Capital gains and losses will not be included in the calculation of overseas branch profits and losses for the purpose of the exemption. This is because the July 2010 OECD Model and most double tax treaties permit gains from alienation of an overseas branch‟s moveable business property to be taxed in the country where the branch is located.


The exemption will not be available to a UK company if its overseas branch falls foul of an "anti-diversion" rule similar to that under the current UK CFC rules. Broadly, this means that if the foreign tax in an overseas branch is less than 75% of the equivalent UK corporation tax that would be payable in respect of the branch‟s profits, the exemption will not be available, unless the branch‟s profits for a 12-month accounting period are less than £200,000 (or £50,000 in the case of small UK companies), or if a "motive test‟ is satisfied. As with the current UK CFC rules, the "motive test" is satisfied if, broadly, the achievement of a reduction in UK tax is not the main reason either for the UK company to carry on business through an overseas branch, or for the UK company to undertake transactions attributable to the overseas branch‟s profits.

There is currently no explicit rule in the draft legislation requiring companies to minimize the proportion of profits subject to tax in the branch jurisdiction, and the Government is considering whether such a rule is required to prevent UK companies from obtaining unintended tax advantages through use of the new exemption. The Government is also considering whether further specific anti-avoidance rules will be required, particularly with regard to leasing arrangements and transfers of branch businesses between group companies.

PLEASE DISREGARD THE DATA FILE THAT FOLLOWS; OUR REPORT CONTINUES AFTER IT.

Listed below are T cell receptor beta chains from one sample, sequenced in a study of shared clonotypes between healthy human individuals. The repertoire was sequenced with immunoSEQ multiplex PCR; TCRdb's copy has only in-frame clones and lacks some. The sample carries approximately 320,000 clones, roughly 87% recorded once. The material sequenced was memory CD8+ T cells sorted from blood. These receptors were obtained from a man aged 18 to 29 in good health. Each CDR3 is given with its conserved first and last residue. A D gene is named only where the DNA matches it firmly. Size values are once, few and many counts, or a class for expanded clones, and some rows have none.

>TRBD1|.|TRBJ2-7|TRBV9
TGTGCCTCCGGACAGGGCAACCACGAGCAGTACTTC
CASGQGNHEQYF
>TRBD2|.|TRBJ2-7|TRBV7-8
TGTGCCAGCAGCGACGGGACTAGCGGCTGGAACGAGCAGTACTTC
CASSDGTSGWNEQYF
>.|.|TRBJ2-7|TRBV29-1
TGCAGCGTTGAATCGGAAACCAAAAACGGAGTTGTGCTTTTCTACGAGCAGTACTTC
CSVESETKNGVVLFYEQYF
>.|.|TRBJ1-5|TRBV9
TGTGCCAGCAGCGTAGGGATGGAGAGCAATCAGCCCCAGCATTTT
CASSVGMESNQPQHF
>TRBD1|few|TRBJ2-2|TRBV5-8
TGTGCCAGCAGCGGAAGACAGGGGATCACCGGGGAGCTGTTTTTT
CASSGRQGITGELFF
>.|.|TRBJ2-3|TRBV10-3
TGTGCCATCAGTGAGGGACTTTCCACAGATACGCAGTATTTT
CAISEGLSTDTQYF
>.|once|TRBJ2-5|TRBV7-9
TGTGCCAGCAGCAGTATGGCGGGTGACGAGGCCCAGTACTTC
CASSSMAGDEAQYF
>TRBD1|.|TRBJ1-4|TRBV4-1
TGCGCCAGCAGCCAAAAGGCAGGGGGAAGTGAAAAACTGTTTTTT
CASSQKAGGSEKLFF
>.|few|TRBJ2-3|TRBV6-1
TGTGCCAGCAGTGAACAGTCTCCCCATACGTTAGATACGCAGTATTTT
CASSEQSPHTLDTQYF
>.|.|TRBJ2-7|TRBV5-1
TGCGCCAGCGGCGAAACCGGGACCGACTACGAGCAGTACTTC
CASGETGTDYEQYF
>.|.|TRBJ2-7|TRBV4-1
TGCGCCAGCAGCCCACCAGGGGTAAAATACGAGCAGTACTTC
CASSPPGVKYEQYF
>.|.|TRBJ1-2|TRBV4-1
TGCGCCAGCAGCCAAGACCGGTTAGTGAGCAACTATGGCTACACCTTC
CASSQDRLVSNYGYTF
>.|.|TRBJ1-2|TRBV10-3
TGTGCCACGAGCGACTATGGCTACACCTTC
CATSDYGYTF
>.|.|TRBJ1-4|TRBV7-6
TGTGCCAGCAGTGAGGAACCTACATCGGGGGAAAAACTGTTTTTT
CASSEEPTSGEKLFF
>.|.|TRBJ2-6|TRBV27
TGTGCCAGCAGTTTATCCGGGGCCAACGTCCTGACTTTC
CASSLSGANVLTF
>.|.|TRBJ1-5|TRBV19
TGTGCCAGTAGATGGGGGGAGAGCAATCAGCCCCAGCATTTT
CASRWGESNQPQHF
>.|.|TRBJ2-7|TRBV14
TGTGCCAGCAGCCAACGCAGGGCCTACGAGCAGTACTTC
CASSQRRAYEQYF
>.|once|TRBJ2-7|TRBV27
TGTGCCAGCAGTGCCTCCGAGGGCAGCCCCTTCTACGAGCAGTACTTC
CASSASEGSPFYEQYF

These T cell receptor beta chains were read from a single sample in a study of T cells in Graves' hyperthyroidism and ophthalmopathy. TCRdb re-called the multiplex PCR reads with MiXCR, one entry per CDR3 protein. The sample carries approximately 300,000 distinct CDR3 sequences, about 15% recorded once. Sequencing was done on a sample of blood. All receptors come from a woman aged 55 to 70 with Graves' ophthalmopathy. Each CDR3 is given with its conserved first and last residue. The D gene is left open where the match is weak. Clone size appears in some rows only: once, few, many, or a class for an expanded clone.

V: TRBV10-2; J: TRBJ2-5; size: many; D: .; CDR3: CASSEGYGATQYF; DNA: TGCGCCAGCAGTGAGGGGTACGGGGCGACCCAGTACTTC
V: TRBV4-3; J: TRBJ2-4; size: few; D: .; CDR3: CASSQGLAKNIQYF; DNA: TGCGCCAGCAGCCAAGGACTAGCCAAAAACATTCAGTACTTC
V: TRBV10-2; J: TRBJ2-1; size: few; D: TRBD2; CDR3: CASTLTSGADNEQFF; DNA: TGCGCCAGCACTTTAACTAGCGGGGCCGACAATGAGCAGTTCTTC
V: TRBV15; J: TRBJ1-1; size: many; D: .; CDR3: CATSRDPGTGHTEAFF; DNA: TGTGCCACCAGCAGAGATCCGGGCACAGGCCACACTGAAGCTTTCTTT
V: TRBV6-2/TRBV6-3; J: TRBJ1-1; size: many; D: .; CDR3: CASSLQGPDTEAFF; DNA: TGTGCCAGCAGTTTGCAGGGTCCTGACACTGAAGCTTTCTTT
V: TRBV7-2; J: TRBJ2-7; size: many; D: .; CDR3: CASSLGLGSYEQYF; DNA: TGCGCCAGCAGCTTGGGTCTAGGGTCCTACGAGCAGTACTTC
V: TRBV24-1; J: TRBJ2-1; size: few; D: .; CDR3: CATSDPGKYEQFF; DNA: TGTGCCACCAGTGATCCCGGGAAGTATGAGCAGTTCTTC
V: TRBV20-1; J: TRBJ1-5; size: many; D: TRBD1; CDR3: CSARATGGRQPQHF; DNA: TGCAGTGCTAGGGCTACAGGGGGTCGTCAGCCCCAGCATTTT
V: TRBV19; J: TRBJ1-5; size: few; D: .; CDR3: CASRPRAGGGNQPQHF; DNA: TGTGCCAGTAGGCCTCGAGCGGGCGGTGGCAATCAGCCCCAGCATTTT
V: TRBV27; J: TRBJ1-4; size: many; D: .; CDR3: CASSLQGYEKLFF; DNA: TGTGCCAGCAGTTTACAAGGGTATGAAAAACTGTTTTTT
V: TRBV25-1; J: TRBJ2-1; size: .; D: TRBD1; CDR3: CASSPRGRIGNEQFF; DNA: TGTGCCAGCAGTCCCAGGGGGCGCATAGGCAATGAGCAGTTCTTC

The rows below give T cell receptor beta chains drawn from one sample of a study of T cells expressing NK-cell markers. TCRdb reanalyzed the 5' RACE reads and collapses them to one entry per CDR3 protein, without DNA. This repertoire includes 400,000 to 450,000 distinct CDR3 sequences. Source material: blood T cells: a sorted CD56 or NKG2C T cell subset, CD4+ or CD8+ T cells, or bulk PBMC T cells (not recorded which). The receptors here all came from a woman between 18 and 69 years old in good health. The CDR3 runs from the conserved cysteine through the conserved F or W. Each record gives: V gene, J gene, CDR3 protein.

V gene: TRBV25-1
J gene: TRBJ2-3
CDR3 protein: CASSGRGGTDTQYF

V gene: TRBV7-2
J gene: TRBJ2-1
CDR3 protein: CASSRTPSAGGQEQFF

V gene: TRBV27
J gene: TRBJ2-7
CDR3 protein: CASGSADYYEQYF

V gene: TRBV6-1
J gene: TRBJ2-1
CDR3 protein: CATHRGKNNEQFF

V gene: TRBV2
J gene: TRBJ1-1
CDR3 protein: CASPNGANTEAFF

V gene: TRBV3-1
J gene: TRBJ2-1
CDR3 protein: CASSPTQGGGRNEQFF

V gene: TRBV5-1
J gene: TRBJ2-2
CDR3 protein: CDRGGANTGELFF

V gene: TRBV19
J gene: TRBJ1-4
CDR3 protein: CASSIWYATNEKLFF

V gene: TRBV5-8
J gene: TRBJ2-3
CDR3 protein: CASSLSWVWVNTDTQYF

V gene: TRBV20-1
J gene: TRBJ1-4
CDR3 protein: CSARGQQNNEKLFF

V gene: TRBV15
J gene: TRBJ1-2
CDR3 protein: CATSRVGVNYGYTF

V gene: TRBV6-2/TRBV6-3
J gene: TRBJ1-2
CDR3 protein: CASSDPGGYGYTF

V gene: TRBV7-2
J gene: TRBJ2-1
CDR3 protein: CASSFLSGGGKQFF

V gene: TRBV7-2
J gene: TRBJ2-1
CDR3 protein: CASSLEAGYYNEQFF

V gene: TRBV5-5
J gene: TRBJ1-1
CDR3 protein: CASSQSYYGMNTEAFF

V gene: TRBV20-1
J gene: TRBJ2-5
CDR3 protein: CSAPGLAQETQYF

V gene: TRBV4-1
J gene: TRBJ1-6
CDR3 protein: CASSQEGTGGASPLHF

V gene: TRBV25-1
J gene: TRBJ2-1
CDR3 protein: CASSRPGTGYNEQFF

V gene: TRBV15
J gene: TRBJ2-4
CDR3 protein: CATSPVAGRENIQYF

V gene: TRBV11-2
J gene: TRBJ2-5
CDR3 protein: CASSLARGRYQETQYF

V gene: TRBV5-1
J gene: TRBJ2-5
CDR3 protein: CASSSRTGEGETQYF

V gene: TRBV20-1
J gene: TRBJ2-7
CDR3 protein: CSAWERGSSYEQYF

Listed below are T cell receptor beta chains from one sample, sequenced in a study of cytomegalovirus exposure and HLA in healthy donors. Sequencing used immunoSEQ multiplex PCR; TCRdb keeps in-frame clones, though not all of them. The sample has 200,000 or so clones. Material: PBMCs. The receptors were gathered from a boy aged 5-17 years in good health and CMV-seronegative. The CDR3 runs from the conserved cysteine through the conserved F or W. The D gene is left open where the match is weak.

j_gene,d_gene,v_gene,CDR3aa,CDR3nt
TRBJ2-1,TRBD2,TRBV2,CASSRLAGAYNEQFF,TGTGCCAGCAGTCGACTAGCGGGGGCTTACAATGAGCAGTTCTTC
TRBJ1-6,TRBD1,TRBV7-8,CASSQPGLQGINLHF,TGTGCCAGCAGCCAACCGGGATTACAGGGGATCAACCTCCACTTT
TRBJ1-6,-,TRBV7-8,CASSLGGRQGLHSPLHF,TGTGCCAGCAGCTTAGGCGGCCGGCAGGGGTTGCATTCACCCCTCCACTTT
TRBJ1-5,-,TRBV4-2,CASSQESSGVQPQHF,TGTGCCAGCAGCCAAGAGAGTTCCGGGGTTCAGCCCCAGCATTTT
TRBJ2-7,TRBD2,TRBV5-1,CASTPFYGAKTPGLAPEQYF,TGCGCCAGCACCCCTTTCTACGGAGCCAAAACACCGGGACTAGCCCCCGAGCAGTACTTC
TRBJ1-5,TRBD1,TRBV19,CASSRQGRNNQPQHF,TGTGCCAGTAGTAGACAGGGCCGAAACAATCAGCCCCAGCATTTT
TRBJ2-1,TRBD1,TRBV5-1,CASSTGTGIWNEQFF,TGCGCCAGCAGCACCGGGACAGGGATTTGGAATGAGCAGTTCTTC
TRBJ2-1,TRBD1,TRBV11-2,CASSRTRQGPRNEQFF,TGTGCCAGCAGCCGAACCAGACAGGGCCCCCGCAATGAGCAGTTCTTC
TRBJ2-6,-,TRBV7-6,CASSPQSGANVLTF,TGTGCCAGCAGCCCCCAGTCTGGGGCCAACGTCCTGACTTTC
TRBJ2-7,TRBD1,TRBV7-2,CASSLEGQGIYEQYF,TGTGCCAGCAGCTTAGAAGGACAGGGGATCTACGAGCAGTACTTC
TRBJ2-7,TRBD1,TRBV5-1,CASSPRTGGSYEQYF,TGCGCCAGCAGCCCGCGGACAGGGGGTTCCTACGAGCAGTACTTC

Capital allowances and corporate intangibles

The draft legislation does not yet address how capital allowances, intellectual property and other corporate intangibles will be allocated to an overseas branch. The Government is considering whether these areas should be addressed and, if so, how. The idea is to ensure appropriate treatment of capital allowances according to the branch‟s use of qualifying assets for its activities, and also where there is a change of use of qualifying assets from the UK company to an overseas branch (or vice versa). Simiarly, the Government seeks views on how intellectual property deductible debits and taxable credits should be allocated to the branch, and whether reliance on the "attribution tests" of the relevant double tax treaty is sufficient.

The content of this article is intended to provide a general guide to the subject matter. Specialist advice should be sought about your specific circumstances.